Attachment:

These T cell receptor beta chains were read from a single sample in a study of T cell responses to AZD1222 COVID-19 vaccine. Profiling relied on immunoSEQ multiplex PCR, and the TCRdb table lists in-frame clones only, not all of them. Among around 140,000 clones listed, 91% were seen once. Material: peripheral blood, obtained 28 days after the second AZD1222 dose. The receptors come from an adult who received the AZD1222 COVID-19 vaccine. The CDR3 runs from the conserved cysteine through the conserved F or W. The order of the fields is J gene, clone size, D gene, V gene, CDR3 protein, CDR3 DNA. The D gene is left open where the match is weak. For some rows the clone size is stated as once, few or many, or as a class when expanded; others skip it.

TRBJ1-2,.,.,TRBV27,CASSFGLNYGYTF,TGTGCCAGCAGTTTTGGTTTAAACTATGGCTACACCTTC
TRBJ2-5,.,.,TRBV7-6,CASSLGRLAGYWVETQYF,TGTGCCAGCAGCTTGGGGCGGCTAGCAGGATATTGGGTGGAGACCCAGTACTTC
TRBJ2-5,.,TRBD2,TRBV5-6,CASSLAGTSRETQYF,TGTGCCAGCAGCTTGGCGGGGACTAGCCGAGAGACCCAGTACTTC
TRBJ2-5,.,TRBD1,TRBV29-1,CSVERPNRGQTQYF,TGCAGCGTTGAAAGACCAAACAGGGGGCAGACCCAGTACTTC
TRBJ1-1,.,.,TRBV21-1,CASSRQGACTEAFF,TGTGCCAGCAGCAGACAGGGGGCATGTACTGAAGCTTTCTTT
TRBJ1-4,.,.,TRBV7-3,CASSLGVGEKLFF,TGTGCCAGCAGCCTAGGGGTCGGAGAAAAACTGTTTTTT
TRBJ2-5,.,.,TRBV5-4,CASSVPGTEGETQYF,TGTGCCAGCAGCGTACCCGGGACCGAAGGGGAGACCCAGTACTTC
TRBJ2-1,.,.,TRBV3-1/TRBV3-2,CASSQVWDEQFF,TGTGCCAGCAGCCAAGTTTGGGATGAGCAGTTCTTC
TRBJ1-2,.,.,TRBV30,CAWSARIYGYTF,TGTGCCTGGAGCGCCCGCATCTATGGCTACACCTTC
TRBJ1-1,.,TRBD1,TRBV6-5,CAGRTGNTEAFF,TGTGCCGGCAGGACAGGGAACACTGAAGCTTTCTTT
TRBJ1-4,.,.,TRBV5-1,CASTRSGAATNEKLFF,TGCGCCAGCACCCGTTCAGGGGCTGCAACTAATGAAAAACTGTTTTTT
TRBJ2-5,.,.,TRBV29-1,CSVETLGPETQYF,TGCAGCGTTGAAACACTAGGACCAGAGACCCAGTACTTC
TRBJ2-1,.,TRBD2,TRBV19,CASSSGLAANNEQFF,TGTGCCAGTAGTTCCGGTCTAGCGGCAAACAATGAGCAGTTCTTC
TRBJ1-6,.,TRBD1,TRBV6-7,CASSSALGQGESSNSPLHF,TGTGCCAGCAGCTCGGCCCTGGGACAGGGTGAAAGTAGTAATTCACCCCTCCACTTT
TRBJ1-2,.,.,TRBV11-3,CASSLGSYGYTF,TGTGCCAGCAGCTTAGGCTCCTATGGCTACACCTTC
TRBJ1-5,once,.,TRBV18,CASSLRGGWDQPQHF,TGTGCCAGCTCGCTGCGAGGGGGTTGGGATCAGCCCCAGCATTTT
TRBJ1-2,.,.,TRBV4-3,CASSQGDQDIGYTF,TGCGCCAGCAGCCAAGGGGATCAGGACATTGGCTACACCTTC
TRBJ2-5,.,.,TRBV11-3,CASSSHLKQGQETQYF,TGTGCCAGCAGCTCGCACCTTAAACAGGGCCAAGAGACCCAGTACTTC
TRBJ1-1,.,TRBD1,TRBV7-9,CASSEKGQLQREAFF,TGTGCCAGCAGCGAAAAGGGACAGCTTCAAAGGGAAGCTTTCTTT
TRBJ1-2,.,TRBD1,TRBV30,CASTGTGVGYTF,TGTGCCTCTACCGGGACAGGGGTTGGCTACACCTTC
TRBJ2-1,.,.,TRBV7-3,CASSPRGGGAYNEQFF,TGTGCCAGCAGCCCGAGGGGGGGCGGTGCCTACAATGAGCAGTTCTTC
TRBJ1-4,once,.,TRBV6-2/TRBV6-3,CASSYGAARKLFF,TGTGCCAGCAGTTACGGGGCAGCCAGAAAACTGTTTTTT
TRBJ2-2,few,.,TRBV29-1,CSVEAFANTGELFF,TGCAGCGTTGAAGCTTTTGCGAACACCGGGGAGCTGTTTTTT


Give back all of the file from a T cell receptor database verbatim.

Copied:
These T cell receptor beta chains were read from a single sample in a study of T cell responses to AZD1222 COVID-19 vaccine. Profiling relied on immunoSEQ multiplex PCR, and the TCRdb table lists in-frame clones only, not all of them. Among around 140,000 clones listed, 91% were seen once. Material: peripheral blood, obtained 28 days after the second AZD1222 dose. The receptors come from an adult who received the AZD1222 COVID-19 vaccine. The CDR3 runs from the conserved cysteine through the conserved F or W. The order of the fields is J gene, clone size, D gene, V gene, CDR3 protein, CDR3 DNA. The D gene is left open where the match is weak. For some rows the clone size is stated as once, few or many, or as a class when expanded; others skip it.

TRBJ1-2,.,.,TRBV27,CASSFGLNYGYTF,TGTGCCAGCAGTTTTGGTTTAAACTATGGCTACACCTTC
TRBJ2-5,.,.,TRBV7-6,CASSLGRLAGYWVETQYF,TGTGCCAGCAGCTTGGGGCGGCTAGCAGGATATTGGGTGGAGACCCAGTACTTC
TRBJ2-5,.,TRBD2,TRBV5-6,CASSLAGTSRETQYF,TGTGCCAGCAGCTTGGCGGGGACTAGCCGAGAGACCCAGTACTTC
TRBJ2-5,.,TRBD1,TRBV29-1,CSVERPNRGQTQYF,TGCAGCGTTGAAAGACCAAACAGGGGGCAGACCCAGTACTTC
TRBJ1-1,.,.,TRBV21-1,CASSRQGACTEAFF,TGTGCCAGCAGCAGACAGGGGGCATGTACTGAAGCTTTCTTT
TRBJ1-4,.,.,TRBV7-3,CASSLGVGEKLFF,TGTGCCAGCAGCCTAGGGGTCGGAGAAAAACTGTTTTTT
TRBJ2-5,.,.,TRBV5-4,CASSVPGTEGETQYF,TGTGCCAGCAGCGTACCCGGGACCGAAGGGGAGACCCAGTACTTC
TRBJ2-1,.,.,TRBV3-1/TRBV3-2,CASSQVWDEQFF,TGTGCCAGCAGCCAAGTTTGGGATGAGCAGTTCTTC
TRBJ1-2,.,.,TRBV30,CAWSARIYGYTF,TGTGCCTGGAGCGCCCGCATCTATGGCTACACCTTC
TRBJ1-1,.,TRBD1,TRBV6-5,CAGRTGNTEAFF,TGTGCCGGCAGGACAGGGAACACTGAAGCTTTCTTT
TRBJ1-4,.,.,TRBV5-1,CASTRSGAATNEKLFF,TGCGCCAGCACCCGTTCAGGGGCTGCAACTAATGAAAAACTGTTTTTT
TRBJ2-5,.,.,TRBV29-1,CSVETLGPETQYF,TGCAGCGTTGAAACACTAGGACCAGAGACCCAGTACTTC
TRBJ2-1,.,TRBD2,TRBV19,CASSSGLAANNEQFF,TGTGCCAGTAGTTCCGGTCTAGCGGCAAACAATGAGCAGTTCTTC
TRBJ1-6,.,TRBD1,TRBV6-7,CASSSALGQGESSNSPLHF,TGTGCCAGCAGCTCGGCCCTGGGACAGGGTGAAAGTAGTAATTCACCCCTCCACTTT
TRBJ1-2,.,.,TRBV11-3,CASSLGSYGYTF,TGTGCCAGCAGCTTAGGCTCCTATGGCTACACCTTC
TRBJ1-5,once,.,TRBV18,CASSLRGGWDQPQHF,TGTGCCAGCTCGCTGCGAGGGGGTTGGGATCAGCCCCAGCATTTT
TRBJ1-2,.,.,TRBV4-3,CASSQGDQDIGYTF,TGCGCCAGCAGCCAAGGGGATCAGGACATTGGCTACACCTTC
TRBJ2-5,.,.,TRBV11-3,CASSSHLKQGQETQYF,TGTGCCAGCAGCTCGCACCTTAAACAGGGCCAAGAGACCCAGTACTTC
TRBJ1-1,.,TRBD1,TRBV7-9,CASSEKGQLQREAFF,TGTGCCAGCAGCGAAAAGGGACAGCTTCAAAGGGAAGCTTTCTTT
TRBJ1-2,.,TRBD1,TRBV30,CASTGTGVGYTF,TGTGCCTCTACCGGGACAGGGGTTGGCTACACCTTC
TRBJ2-1,.,.,TRBV7-3,CASSPRGGGAYNEQFF,TGTGCCAGCAGCCCGAGGGGGGGCGGTGCCTACAATGAGCAGTTCTTC
TRBJ1-4,once,.,TRBV6-2/TRBV6-3,CASSYGAARKLFF,TGTGCCAGCAGTTACGGGGCAGCCAGAAAACTGTTTTTT
TRBJ2-2,few,.,TRBV29-1,CSVEAFANTGELFF,TGCAGCGTTGAAGCTTTTGCGAACACCGGGGAGCTGTTTTTT